So you have 90% versus 91%, a mere one percent difference, which proves that the X-on-X and the Y-on-Y murder rates are pretty much the same, right?

Sure, unless you turn your attention to the minor detail that you have ten times more dead bodies piling up in one group than in the other, a disparity that becomes the more significant and troubling the smaller the total population of Group Y relative to Group X.

While the murder rates within my hypothetical groups X and Y do not accurately reflect white vs black intra-racial murder rates—I used simple numbers for demonstration purposes—the very statistics that Kesha the Google addict has cited also show that, in absolute numbers, more blacks are killed by other blacks than whites are killed by other whites—and that’s no mean feat, given that blacks make up 13% of the total U.S. population, whereas whites make up more than half.

In other words, black-on-black violence is through the roof relative to white-on-white, and it is a fallacy to advertise the disparity as a mere seven percent, just as it would be a fallacy to advertise the difference between my hypothetical X-on-X and Y-on-Y crime rates as a mere one percent without stacking up the actual number of victims in each group against the total size of each group.

So if “the media tends to perpetuate the stereotype that there’s more black crime than white crime,” it’s because, well, yeah, unfortunately there is, provided you actually bother to count victims instead of comparing meaningless percentages.

Thus, it strikes me as a gross omission by Black Lives Matter to refuse to address black-on-black crime on grounds that “people tend to commit crimes within their own communities,” wherefore intra-racial crime might as well be put down as a sad fact of life that affects all communities equally.

It doesn’t, and to pretend that it does helps no one, least of all those most at risk to wind up dead tomorrow.

Some Black Lives Matter, Most Don’t

By now, we all know the names, faces, and biographies of the nine black individuals shot to death by that 21-year-old white racist whackjob terrorist hate criminal in South Carolina.

But who can name any of the dozens of American blacks murdered in the weeks leading up to the Charleston massacre? How much wall-to-wall media coverage, how many international headlines, and how many “marches for black lives” did these deaths occasion?

Sadly, unless a black murder victim has the “privilege” of having being terminated by a white person or a law enforcement officer, his or her likeness is unlikely to wind up on the evening news, and no large-scale demonstrations will be held in his or her memory.

A somber Jon Stewart delivered a Daily Show without jokes in honor of the Charleston church victims. Until now, his humor has not been known to desert him no matter how many blacks had been murdered the previous day. During a performance in Delaware, Paul McCartney dedicated a song to the nine. A beautiful gesture, no doubt, but how often does he dedicate songs to black victims of senseless crimes?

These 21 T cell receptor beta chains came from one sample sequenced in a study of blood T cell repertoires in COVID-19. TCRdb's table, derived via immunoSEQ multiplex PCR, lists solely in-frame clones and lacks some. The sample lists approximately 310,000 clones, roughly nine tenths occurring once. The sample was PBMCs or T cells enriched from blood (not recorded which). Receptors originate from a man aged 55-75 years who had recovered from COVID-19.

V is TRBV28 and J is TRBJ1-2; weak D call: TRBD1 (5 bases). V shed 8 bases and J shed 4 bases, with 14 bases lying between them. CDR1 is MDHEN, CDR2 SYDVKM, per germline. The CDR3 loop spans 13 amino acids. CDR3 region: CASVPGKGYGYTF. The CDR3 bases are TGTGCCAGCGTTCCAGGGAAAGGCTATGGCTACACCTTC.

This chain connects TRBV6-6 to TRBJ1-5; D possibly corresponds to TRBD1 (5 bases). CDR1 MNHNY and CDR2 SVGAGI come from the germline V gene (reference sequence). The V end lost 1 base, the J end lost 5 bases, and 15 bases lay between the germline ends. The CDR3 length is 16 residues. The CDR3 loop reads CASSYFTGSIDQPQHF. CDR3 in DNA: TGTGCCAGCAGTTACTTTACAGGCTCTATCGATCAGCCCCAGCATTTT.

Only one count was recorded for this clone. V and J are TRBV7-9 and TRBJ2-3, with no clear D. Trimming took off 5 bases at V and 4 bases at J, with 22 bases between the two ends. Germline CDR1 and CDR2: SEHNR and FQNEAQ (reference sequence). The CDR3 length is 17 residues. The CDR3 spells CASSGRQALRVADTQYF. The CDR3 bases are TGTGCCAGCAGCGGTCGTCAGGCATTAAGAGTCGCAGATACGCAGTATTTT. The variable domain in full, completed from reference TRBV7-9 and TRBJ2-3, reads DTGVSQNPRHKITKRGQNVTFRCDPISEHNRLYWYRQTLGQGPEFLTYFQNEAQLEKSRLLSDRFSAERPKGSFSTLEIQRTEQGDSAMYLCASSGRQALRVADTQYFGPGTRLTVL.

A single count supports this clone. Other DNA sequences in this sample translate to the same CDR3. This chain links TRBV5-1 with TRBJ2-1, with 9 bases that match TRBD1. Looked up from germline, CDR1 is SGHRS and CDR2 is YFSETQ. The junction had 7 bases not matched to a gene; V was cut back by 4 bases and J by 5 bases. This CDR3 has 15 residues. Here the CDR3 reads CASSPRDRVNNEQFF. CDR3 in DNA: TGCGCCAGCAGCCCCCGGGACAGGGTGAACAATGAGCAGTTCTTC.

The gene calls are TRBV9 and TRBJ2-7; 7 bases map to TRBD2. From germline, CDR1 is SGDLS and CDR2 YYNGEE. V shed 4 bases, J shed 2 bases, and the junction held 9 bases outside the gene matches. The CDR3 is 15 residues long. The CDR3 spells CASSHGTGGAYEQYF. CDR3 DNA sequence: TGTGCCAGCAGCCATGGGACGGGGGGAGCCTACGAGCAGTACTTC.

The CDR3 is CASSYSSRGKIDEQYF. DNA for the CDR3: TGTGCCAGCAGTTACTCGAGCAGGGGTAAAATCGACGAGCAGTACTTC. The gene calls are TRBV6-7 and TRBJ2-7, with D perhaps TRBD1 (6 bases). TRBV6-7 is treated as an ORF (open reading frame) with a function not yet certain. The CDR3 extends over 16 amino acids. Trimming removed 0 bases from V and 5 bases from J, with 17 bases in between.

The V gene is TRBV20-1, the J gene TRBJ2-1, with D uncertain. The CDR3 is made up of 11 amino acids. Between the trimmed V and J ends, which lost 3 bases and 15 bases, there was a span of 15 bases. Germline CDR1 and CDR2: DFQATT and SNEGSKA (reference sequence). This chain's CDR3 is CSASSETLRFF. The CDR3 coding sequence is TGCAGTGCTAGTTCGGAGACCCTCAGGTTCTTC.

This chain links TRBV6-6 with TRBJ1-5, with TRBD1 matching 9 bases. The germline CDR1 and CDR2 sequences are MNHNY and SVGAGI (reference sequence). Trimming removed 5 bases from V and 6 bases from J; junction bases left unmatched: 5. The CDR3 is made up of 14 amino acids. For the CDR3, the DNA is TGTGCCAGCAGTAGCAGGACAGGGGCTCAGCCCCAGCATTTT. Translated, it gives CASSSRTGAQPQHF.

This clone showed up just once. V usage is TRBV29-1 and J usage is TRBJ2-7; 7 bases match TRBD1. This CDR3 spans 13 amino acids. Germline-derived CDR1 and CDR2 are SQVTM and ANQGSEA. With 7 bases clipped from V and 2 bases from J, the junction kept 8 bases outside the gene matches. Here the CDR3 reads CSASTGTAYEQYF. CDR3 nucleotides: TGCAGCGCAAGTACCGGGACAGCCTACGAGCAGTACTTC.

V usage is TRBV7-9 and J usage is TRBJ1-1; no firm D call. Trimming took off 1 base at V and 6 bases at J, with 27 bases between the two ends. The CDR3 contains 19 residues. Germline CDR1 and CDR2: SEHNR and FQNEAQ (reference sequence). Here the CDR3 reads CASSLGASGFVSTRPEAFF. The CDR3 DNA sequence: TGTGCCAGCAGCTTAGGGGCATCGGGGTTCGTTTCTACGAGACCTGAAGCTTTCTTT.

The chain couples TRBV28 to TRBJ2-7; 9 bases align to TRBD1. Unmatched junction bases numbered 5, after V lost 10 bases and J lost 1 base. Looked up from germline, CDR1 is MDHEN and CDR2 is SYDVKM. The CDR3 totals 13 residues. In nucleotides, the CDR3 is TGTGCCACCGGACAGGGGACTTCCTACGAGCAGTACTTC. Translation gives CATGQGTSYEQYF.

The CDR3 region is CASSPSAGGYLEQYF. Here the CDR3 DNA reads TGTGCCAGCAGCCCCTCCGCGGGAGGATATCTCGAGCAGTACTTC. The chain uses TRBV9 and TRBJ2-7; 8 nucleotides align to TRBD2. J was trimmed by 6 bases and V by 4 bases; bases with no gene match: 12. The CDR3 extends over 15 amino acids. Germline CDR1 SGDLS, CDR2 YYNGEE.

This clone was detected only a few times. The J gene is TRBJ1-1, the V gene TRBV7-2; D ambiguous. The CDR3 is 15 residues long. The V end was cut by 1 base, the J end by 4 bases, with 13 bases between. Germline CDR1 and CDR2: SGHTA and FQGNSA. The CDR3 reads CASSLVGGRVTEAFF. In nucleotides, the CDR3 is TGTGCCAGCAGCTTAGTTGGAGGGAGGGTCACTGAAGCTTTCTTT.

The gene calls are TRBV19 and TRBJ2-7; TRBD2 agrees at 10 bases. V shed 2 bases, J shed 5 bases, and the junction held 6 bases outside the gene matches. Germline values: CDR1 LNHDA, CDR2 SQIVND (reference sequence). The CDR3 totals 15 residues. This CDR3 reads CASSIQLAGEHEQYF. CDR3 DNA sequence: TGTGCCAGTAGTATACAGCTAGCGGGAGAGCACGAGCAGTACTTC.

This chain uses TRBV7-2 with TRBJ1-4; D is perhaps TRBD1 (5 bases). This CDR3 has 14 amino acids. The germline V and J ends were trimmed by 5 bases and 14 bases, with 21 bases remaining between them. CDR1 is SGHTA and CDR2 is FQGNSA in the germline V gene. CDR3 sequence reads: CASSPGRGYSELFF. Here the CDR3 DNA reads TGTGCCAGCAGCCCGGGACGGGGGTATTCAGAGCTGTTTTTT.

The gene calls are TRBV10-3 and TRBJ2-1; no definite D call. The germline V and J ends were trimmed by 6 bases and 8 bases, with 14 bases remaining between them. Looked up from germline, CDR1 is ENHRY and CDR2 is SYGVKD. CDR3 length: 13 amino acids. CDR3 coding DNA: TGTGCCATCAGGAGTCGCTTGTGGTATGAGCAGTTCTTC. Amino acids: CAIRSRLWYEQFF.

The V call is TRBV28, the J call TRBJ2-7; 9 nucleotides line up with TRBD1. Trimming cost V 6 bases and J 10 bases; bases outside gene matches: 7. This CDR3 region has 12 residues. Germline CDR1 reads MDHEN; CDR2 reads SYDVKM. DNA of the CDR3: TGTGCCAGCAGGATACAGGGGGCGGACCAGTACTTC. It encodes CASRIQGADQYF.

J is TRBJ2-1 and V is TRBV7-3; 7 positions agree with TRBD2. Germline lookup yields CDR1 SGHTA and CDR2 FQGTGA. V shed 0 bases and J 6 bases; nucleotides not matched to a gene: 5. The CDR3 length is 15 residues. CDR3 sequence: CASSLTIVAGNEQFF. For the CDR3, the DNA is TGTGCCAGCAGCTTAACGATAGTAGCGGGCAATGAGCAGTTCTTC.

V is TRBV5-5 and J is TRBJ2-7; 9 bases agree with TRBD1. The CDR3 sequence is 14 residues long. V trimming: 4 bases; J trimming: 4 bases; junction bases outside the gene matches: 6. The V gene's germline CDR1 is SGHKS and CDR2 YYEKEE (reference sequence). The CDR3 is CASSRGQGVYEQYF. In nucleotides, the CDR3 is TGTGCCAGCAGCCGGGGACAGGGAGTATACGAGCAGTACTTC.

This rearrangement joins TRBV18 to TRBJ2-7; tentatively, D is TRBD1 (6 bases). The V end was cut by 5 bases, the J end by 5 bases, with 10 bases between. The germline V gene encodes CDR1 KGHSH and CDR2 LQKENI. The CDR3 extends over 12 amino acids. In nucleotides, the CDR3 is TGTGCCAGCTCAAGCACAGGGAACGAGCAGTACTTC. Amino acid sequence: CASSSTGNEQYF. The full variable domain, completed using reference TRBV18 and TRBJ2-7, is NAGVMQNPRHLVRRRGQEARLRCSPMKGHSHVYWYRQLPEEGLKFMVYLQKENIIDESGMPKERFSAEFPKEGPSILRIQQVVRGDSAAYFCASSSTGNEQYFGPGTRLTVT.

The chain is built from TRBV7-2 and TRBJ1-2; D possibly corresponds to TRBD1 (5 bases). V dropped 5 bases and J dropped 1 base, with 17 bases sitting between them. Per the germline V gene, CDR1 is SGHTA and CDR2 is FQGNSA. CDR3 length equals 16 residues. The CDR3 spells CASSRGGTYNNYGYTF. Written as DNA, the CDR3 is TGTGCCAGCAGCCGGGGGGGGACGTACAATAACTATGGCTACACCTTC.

One black lady, speaking on CNN, declared that she and the black community at large felt “terrorized” by whites, citing the Charleston shooting and several recent incidents of white-on-black police violence. But how come she failed to add that her community also—and to a proportionately greater degree—felt terrorized by that segment of society that habitually perpetrates 90-plus percent of violence against blacks, namely young black men?

Why feel terrorized primarily, or even exclusively, by those who commit a comparatively small amount of carnage within one’s ranks?

At this point, you may interject that most crime is intra-racial, and accuse me “mixing statistics” and confusing the issues. The scourge of white supremacy, you may say, which has resulted in the Charleston church tragedy, has nothing to do with blacks killing other blacks. Apples and alligators. Totally separate topics.

But are they?

Because either a) blacks are inherently, or culturally, more violent such that black-on-black killings naturally outstrip white-on-white killings by a jawdropping margin, or b) it is indeed the lingering shroud of white supremacy and institutional white racism that produce the conditions for widespread poverty and desperation in so many black precincts, which, in turn, lead to the level of bloodshed in America’s inner cities we witness on an all-too-regular basis.

Assuming b) proves correct, then then a sizable percentage of blacks murdered by other blacks are very much victims of white racism—obliquely perhaps, but no less so than are the nine Bible study group members that perished at the hands of a flaming white supremacist directly.

If this is so, then the aforementioned lady on CNN is perfectly justified in feeling terrorized by white people more than by young black men, as it is the former, by way of either apathy or the harboring of overtly racist attitudes, that drive the latter into the kind of despondency that makes them kill other blacks.

And yet those other blacks—like the ones felled on an average weekend in Chicago—receive scant airtime and spark few national protests or national debates. Their names and faces rarely, if ever, rise to anywhere near the posthumous national, even international, recognition of a Freddie Gray or the nine Charleston church victims.